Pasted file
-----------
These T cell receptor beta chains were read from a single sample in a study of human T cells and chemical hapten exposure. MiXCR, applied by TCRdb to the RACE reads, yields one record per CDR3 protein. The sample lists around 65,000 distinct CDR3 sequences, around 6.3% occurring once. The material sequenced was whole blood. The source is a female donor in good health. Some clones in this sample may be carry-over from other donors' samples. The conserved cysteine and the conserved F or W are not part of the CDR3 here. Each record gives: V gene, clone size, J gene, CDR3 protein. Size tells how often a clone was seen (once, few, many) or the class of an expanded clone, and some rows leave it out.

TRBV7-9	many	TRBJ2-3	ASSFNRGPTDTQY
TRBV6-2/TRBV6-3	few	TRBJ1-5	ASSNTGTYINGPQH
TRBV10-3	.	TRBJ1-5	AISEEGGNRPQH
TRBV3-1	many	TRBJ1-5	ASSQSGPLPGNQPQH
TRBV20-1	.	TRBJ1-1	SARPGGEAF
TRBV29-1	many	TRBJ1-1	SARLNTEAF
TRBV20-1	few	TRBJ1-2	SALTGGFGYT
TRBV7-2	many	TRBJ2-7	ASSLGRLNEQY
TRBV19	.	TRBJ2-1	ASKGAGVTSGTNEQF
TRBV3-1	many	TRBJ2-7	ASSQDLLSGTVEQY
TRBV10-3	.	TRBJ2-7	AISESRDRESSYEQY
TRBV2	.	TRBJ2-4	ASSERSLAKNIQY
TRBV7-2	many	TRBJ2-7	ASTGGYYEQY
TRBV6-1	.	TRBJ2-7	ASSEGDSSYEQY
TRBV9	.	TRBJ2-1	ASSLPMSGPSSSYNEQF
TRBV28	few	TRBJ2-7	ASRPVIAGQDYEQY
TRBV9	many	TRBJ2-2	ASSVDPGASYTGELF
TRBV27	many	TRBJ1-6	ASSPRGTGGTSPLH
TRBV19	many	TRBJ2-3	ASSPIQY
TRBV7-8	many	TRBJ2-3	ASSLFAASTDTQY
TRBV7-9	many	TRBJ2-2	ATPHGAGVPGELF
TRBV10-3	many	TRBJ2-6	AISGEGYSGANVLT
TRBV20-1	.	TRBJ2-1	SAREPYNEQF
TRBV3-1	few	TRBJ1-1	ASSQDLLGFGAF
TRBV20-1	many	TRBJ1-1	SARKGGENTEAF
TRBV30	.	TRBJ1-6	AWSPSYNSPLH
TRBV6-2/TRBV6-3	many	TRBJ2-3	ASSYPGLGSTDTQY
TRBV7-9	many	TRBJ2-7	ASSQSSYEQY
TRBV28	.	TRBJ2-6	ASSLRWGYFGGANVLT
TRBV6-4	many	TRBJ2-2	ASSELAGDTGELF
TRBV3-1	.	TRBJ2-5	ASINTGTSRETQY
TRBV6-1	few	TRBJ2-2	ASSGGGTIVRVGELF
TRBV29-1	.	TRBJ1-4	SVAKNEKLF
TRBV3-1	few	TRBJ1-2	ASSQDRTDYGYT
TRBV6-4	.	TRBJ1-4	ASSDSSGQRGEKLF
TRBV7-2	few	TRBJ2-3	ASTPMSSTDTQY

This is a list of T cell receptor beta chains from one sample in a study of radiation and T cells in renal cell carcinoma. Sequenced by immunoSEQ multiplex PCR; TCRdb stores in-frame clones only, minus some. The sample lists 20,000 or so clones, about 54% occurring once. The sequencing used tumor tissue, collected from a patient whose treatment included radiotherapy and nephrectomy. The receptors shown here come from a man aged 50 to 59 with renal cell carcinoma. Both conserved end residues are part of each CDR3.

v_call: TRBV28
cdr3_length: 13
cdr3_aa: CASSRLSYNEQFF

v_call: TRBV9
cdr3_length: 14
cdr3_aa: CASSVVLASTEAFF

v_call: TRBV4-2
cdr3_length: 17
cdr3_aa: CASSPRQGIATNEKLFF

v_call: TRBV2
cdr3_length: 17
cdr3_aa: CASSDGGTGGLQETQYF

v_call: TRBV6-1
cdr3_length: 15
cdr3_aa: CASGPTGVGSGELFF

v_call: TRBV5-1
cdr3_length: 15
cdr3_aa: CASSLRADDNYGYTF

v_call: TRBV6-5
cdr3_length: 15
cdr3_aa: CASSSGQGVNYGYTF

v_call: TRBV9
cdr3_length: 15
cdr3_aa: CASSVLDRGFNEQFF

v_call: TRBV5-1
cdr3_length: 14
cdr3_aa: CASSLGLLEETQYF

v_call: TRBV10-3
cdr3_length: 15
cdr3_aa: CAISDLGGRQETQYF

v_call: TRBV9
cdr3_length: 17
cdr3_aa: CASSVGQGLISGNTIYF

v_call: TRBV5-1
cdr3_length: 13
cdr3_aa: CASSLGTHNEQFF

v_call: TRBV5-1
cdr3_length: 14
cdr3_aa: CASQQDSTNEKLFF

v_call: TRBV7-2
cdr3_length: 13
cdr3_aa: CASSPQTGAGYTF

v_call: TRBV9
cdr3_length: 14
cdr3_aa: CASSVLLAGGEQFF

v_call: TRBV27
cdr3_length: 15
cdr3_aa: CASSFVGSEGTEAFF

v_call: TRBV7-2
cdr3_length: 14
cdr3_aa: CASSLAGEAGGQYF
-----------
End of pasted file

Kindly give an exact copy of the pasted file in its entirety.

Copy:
These T cell receptor beta chains were read from a single sample in a study of human T cells and chemical hapten exposure. MiXCR, applied by TCRdb to the RACE reads, yields one record per CDR3 protein. The sample lists around 65,000 distinct CDR3 sequences, around 6.3% occurring once. The material sequenced was whole blood. The source is a female donor in good health. Some clones in this sample may be carry-over from other donors' samples. The conserved cysteine and the conserved F or W are not part of the CDR3 here. Each record gives: V gene, clone size, J gene, CDR3 protein. Size tells how often a clone was seen (once, few, many) or the class of an expanded clone, and some rows leave it out.

TRBV7-9	many	TRBJ2-3	ASSFNRGPTDTQY
TRBV6-2/TRBV6-3	few	TRBJ1-5	ASSNTGTYINGPQH
TRBV10-3	.	TRBJ1-5	AISEEGGNRPQH
TRBV3-1	many	TRBJ1-5	ASSQSGPLPGNQPQH
TRBV20-1	.	TRBJ1-1	SARPGGEAF
TRBV29-1	many	TRBJ1-1	SARLNTEAF
TRBV20-1	few	TRBJ1-2	SALTGGFGYT
TRBV7-2	many	TRBJ2-7	ASSLGRLNEQY
TRBV19	.	TRBJ2-1	ASKGAGVTSGTNEQF
TRBV3-1	many	TRBJ2-7	ASSQDLLSGTVEQY
TRBV10-3	.	TRBJ2-7	AISESRDRESSYEQY
TRBV2	.	TRBJ2-4	ASSERSLAKNIQY
TRBV7-2	many	TRBJ2-7	ASTGGYYEQY
TRBV6-1	.	TRBJ2-7	ASSEGDSSYEQY
TRBV9	.	TRBJ2-1	ASSLPMSGPSSSYNEQF
TRBV28	few	TRBJ2-7	ASRPVIAGQDYEQY
TRBV9	many	TRBJ2-2	ASSVDPGASYTGELF
TRBV27	many	TRBJ1-6	ASSPRGTGGTSPLH
TRBV19	many	TRBJ2-3	ASSPIQY
TRBV7-8	many	TRBJ2-3	ASSLFAASTDTQY
TRBV7-9	many	TRBJ2-2	ATPHGAGVPGELF
TRBV10-3	many	TRBJ2-6	AISGEGYSGANVLT
TRBV20-1	.	TRBJ2-1	SAREPYNEQF
TRBV3-1	few	TRBJ1-1	ASSQDLLGFGAF
TRBV20-1	many	TRBJ1-1	SARKGGENTEAF
TRBV30	.	TRBJ1-6	AWSPSYNSPLH
TRBV6-2/TRBV6-3	many	TRBJ2-3	ASSYPGLGSTDTQY
TRBV7-9	many	TRBJ2-7	ASSQSSYEQY
TRBV28	.	TRBJ2-6	ASSLRWGYFGGANVLT
TRBV6-4	many	TRBJ2-2	ASSELAGDTGELF
TRBV3-1	.	TRBJ2-5	ASINTGTSRETQY
TRBV6-1	few	TRBJ2-2	ASSGGGTIVRVGELF
TRBV29-1	.	TRBJ1-4	SVAKNEKLF
TRBV3-1	few	TRBJ1-2	ASSQDRTDYGYT
TRBV6-4	.	TRBJ1-4	ASSDSSGQRGEKLF
TRBV7-2	few	TRBJ2-3	ASTPMSSTDTQY

This is a list of T cell receptor beta chains from one sample in a study of radiation and T cells in renal cell carcinoma. Sequenced by immunoSEQ multiplex PCR; TCRdb stores in-frame clones only, minus some. The sample lists 20,000 or so clones, about 54% occurring once. The sequencing used tumor tissue, collected from a patient whose treatment included radiotherapy and nephrectomy. The receptors shown here come from a man aged 50 to 59 with renal cell carcinoma. Both conserved end residues are part of each CDR3.

v_call: TRBV28
cdr3_length: 13
cdr3_aa: CASSRLSYNEQFF

v_call: TRBV9
cdr3_length: 14
cdr3_aa: CASSVVLASTEAFF

v_call: TRBV4-2
cdr3_length: 17
cdr3_aa: CASSPRQGIATNEKLFF

v_call: TRBV2
cdr3_length: 17
cdr3_aa: CASSDGGTGGLQETQYF

v_call: TRBV6-1
cdr3_length: 15
cdr3_aa: CASGPTGVGSGELFF

v_call: TRBV5-1
cdr3_length: 15
cdr3_aa: CASSLRADDNYGYTF

v_call: TRBV6-5
cdr3_length: 15
cdr3_aa: CASSSGQGVNYGYTF

v_call: TRBV9
cdr3_length: 15
cdr3_aa: CASSVLDRGFNEQFF

v_call: TRBV5-1
cdr3_length: 14
cdr3_aa: CASSLGLLEETQYF

v_call: TRBV10-3
cdr3_length: 15
cdr3_aa: CAISDLGGRQETQYF

v_call: TRBV9
cdr3_length: 17
cdr3_aa: CASSVGQGLISGNTIYF

v_call: TRBV5-1
cdr3_length: 13
cdr3_aa: CASSLGTHNEQFF

v_call: TRBV5-1
cdr3_length: 14
cdr3_aa: CASQQDSTNEKLFF

v_call: TRBV7-2
cdr3_length: 13
cdr3_aa: CASSPQTGAGYTF

v_call: TRBV9
cdr3_length: 14
cdr3_aa: CASSVLLAGGEQFF

v_call: TRBV27
cdr3_length: 15
cdr3_aa: CASSFVGSEGTEAFF

v_call: TRBV7-2
cdr3_length: 14
cdr3_aa: CASSLAGEAGGQYF